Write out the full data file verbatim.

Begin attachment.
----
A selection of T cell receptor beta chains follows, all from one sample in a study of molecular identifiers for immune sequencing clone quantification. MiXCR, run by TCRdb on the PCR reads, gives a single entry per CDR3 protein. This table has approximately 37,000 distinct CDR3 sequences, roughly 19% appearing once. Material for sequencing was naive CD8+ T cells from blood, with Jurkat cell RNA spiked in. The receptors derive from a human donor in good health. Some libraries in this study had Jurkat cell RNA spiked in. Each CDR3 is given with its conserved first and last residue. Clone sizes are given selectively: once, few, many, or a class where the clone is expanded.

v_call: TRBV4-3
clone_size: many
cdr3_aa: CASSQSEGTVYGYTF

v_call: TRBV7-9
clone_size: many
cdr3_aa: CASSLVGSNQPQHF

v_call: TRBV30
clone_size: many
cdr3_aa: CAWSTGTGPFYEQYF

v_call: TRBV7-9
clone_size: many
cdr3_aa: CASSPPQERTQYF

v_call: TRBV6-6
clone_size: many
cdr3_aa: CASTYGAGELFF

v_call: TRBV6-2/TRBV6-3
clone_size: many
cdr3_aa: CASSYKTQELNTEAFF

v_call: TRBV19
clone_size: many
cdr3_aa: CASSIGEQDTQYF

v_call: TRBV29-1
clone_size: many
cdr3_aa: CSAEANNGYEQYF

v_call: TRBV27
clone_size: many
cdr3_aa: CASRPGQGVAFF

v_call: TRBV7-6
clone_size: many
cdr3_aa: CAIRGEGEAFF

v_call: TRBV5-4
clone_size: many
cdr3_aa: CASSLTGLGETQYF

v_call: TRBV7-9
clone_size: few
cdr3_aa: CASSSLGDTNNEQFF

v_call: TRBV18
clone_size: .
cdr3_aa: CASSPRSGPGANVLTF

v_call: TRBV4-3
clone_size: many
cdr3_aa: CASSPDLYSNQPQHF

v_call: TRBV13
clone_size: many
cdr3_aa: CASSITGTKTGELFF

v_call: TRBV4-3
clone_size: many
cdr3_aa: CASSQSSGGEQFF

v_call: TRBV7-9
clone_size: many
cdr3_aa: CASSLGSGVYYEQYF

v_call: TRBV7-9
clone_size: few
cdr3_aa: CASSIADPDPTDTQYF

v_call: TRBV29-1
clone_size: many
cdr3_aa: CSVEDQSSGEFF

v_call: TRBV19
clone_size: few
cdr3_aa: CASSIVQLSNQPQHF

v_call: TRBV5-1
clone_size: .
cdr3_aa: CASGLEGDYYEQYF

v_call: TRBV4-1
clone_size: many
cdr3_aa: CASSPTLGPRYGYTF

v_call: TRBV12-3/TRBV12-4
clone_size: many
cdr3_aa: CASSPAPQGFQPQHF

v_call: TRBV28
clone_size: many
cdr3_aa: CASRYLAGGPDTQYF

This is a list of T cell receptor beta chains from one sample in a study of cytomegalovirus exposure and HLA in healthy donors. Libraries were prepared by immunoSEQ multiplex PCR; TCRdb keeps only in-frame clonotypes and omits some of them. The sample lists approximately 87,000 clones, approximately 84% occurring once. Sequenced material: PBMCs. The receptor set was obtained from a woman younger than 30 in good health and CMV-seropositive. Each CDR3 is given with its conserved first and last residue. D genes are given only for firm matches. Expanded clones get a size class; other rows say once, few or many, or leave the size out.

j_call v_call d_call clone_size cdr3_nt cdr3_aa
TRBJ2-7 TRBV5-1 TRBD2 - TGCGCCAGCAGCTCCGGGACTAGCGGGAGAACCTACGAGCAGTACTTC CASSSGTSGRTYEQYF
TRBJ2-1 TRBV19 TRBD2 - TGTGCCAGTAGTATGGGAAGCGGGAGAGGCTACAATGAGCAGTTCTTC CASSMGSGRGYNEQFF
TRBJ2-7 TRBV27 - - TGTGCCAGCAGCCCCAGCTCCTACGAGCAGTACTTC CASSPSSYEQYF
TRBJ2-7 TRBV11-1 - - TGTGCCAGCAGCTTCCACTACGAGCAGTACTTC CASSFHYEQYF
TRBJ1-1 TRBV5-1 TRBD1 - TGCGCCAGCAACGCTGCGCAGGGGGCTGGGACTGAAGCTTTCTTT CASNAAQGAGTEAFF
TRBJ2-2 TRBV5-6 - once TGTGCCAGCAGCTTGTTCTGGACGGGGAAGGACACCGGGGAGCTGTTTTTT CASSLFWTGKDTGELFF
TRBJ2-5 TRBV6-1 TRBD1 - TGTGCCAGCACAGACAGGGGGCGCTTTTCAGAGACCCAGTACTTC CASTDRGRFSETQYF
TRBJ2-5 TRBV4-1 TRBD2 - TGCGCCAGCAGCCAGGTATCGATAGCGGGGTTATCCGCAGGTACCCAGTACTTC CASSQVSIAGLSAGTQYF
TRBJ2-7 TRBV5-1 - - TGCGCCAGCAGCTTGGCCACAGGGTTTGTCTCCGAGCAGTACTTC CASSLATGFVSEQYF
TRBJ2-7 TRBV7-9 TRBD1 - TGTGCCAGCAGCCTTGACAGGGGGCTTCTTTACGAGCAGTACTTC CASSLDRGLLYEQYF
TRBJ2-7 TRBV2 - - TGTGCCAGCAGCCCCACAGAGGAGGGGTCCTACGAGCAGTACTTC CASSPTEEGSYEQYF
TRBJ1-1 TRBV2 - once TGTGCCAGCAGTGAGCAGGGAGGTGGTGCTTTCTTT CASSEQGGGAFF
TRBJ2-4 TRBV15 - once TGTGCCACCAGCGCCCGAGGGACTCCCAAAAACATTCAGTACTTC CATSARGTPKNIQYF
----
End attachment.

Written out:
A selection of T cell receptor beta chains follows, all from one sample in a study of molecular identifiers for immune sequencing clone quantification. MiXCR, run by TCRdb on the PCR reads, gives a single entry per CDR3 protein. This table has approximately 37,000 distinct CDR3 sequences, roughly 19% appearing once. Material for sequencing was naive CD8+ T cells from blood, with Jurkat cell RNA spiked in. The receptors derive from a human donor in good health. Some libraries in this study had Jurkat cell RNA spiked in. Each CDR3 is given with its conserved first and last residue. Clone sizes are given selectively: once, few, many, or a class where the clone is expanded.

v_call: TRBV4-3
clone_size: many
cdr3_aa: CASSQSEGTVYGYTF

v_call: TRBV7-9
clone_size: many
cdr3_aa: CASSLVGSNQPQHF

v_call: TRBV30
clone_size: many
cdr3_aa: CAWSTGTGPFYEQYF

v_call: TRBV7-9
clone_size: many
cdr3_aa: CASSPPQERTQYF

v_call: TRBV6-6
clone_size: many
cdr3_aa: CASTYGAGELFF

v_call: TRBV6-2/TRBV6-3
clone_size: many
cdr3_aa: CASSYKTQELNTEAFF

v_call: TRBV19
clone_size: many
cdr3_aa: CASSIGEQDTQYF

v_call: TRBV29-1
clone_size: many
cdr3_aa: CSAEANNGYEQYF

v_call: TRBV27
clone_size: many
cdr3_aa: CASRPGQGVAFF

v_call: TRBV7-6
clone_size: many
cdr3_aa: CAIRGEGEAFF

v_call: TRBV5-4
clone_size: many
cdr3_aa: CASSLTGLGETQYF

v_call: TRBV7-9
clone_size: few
cdr3_aa: CASSSLGDTNNEQFF

v_call: TRBV18
clone_size: .
cdr3_aa: CASSPRSGPGANVLTF

v_call: TRBV4-3
clone_size: many
cdr3_aa: CASSPDLYSNQPQHF

v_call: TRBV13
clone_size: many
cdr3_aa: CASSITGTKTGELFF

v_call: TRBV4-3
clone_size: many
cdr3_aa: CASSQSSGGEQFF

v_call: TRBV7-9
clone_size: many
cdr3_aa: CASSLGSGVYYEQYF

v_call: TRBV7-9
clone_size: few
cdr3_aa: CASSIADPDPTDTQYF

v_call: TRBV29-1
clone_size: many
cdr3_aa: CSVEDQSSGEFF

v_call: TRBV19
clone_size: few
cdr3_aa: CASSIVQLSNQPQHF

v_call: TRBV5-1
clone_size: .
cdr3_aa: CASGLEGDYYEQYF

v_call: TRBV4-1
clone_size: many
cdr3_aa: CASSPTLGPRYGYTF

v_call: TRBV12-3/TRBV12-4
clone_size: many
cdr3_aa: CASSPAPQGFQPQHF

v_call: TRBV28
clone_size: many
cdr3_aa: CASRYLAGGPDTQYF

This is a list of T cell receptor beta chains from one sample in a study of cytomegalovirus exposure and HLA in healthy donors. Libraries were prepared by immunoSEQ multiplex PCR; TCRdb keeps only in-frame clonotypes and omits some of them. The sample lists approximately 87,000 clones, approximately 84% occurring once. Sequenced material: PBMCs. The receptor set was obtained from a woman younger than 30 in good health and CMV-seropositive. Each CDR3 is given with its conserved first and last residue. D genes are given only for firm matches. Expanded clones get a size class; other rows say once, few or many, or leave the size out.

j_call v_call d_call clone_size cdr3_nt cdr3_aa
TRBJ2-7 TRBV5-1 TRBD2 - TGCGCCAGCAGCTCCGGGACTAGCGGGAGAACCTACGAGCAGTACTTC CASSSGTSGRTYEQYF
TRBJ2-1 TRBV19 TRBD2 - TGTGCCAGTAGTATGGGAAGCGGGAGAGGCTACAATGAGCAGTTCTTC CASSMGSGRGYNEQFF
TRBJ2-7 TRBV27 - - TGTGCCAGCAGCCCCAGCTCCTACGAGCAGTACTTC CASSPSSYEQYF
TRBJ2-7 TRBV11-1 - - TGTGCCAGCAGCTTCCACTACGAGCAGTACTTC CASSFHYEQYF
TRBJ1-1 TRBV5-1 TRBD1 - TGCGCCAGCAACGCTGCGCAGGGGGCTGGGACTGAAGCTTTCTTT CASNAAQGAGTEAFF
TRBJ2-2 TRBV5-6 - once TGTGCCAGCAGCTTGTTCTGGACGGGGAAGGACACCGGGGAGCTGTTTTTT CASSLFWTGKDTGELFF
TRBJ2-5 TRBV6-1 TRBD1 - TGTGCCAGCACAGACAGGGGGCGCTTTTCAGAGACCCAGTACTTC CASTDRGRFSETQYF
TRBJ2-5 TRBV4-1 TRBD2 - TGCGCCAGCAGCCAGGTATCGATAGCGGGGTTATCCGCAGGTACCCAGTACTTC CASSQVSIAGLSAGTQYF
TRBJ2-7 TRBV5-1 - - TGCGCCAGCAGCTTGGCCACAGGGTTTGTCTCCGAGCAGTACTTC CASSLATGFVSEQYF
TRBJ2-7 TRBV7-9 TRBD1 - TGTGCCAGCAGCCTTGACAGGGGGCTTCTTTACGAGCAGTACTTC CASSLDRGLLYEQYF
TRBJ2-7 TRBV2 - - TGTGCCAGCAGCCCCACAGAGGAGGGGTCCTACGAGCAGTACTTC CASSPTEEGSYEQYF
TRBJ1-1 TRBV2 - once TGTGCCAGCAGTGAGCAGGGAGGTGGTGCTTTCTTT CASSEQGGGAFF
TRBJ2-4 TRBV15 - once TGTGCCACCAGCGCCCGAGGGACTCCCAAAAACATTCAGTACTTC CATSARGTPKNIQYF